Woods and forests both have natural areas filled with trees, but woods are smaller and have fewer kinds of plants and animals. Forests have lots of shade because trees grow closely together in an area with a high density of trees. On the other hand, woods have plenty of sunlight because they have less vegetation.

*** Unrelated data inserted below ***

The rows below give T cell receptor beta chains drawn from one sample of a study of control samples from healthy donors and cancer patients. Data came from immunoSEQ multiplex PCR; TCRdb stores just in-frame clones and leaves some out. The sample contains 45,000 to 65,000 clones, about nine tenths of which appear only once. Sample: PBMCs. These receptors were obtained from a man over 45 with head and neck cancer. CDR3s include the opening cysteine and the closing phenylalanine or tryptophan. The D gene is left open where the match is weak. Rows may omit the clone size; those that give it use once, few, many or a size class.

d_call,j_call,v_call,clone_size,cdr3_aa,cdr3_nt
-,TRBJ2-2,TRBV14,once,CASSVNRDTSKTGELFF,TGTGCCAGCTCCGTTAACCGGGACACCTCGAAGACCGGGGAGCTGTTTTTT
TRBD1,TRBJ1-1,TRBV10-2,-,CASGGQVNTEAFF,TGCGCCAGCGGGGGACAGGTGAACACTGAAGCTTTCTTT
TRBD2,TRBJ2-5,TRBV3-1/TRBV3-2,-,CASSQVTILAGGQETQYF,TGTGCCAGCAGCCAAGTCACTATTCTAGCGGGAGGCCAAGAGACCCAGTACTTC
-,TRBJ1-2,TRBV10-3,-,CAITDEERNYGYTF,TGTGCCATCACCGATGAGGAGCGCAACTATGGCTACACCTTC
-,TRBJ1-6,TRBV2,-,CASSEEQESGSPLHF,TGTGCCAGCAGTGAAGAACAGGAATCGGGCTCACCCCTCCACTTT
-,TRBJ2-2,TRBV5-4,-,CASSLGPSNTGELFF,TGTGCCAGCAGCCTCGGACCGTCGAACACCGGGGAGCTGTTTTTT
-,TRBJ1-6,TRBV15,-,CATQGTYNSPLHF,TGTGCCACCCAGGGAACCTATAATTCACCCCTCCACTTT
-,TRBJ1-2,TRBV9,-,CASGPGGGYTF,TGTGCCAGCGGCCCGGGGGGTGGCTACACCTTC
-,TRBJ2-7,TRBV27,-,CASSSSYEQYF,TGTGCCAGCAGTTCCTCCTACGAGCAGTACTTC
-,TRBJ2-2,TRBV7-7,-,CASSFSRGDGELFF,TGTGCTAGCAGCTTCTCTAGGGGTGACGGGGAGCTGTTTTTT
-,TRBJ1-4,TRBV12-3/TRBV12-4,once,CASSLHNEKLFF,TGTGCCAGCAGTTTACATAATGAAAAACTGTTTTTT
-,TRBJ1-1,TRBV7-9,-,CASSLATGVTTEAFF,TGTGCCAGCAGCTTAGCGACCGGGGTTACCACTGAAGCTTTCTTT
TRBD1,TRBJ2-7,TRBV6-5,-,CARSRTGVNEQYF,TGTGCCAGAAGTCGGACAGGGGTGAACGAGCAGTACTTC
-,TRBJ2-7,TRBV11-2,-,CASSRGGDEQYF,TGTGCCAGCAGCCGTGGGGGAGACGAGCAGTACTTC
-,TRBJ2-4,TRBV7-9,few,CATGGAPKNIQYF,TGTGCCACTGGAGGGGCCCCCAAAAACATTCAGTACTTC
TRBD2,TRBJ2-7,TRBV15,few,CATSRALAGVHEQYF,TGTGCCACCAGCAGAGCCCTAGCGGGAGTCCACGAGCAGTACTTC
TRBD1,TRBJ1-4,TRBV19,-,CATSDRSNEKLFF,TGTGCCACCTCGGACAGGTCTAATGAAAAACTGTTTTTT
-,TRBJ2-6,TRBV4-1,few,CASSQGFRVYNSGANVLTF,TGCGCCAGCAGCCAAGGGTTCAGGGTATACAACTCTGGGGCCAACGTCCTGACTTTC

Like forests, woods are also areas in the wild, but they are much smaller. In a forest, natural sunlight barely comes through the canopy of trees, whereas sunlight is abundant in a wood. A wood has a dense growth of trees that is typically larger than a grove but smaller than a forest. Forests are either deciduous or evergreen in nature, and they are large areas where there are many animals. Trees in forests and woods grow thickly, with shrubs, underbrush and grasses flourishing between them. According to the U.S. National Vegetation Classification system, trees with overlapping crowns form 60 to 100 percent cover of forests and 25 to 60 percent cover of woodlands. Temperate forests, which are those that contain evergreen and deciduous trees, cover most of North America and parts of Europe and Asia. Boreal forests, which comprise evergreen trees only, are common in countries with colder climates. Evergreen trees produce cones and have short needles. Both woods and forests are home to various kinds of animals, trees, plants, birds and insects.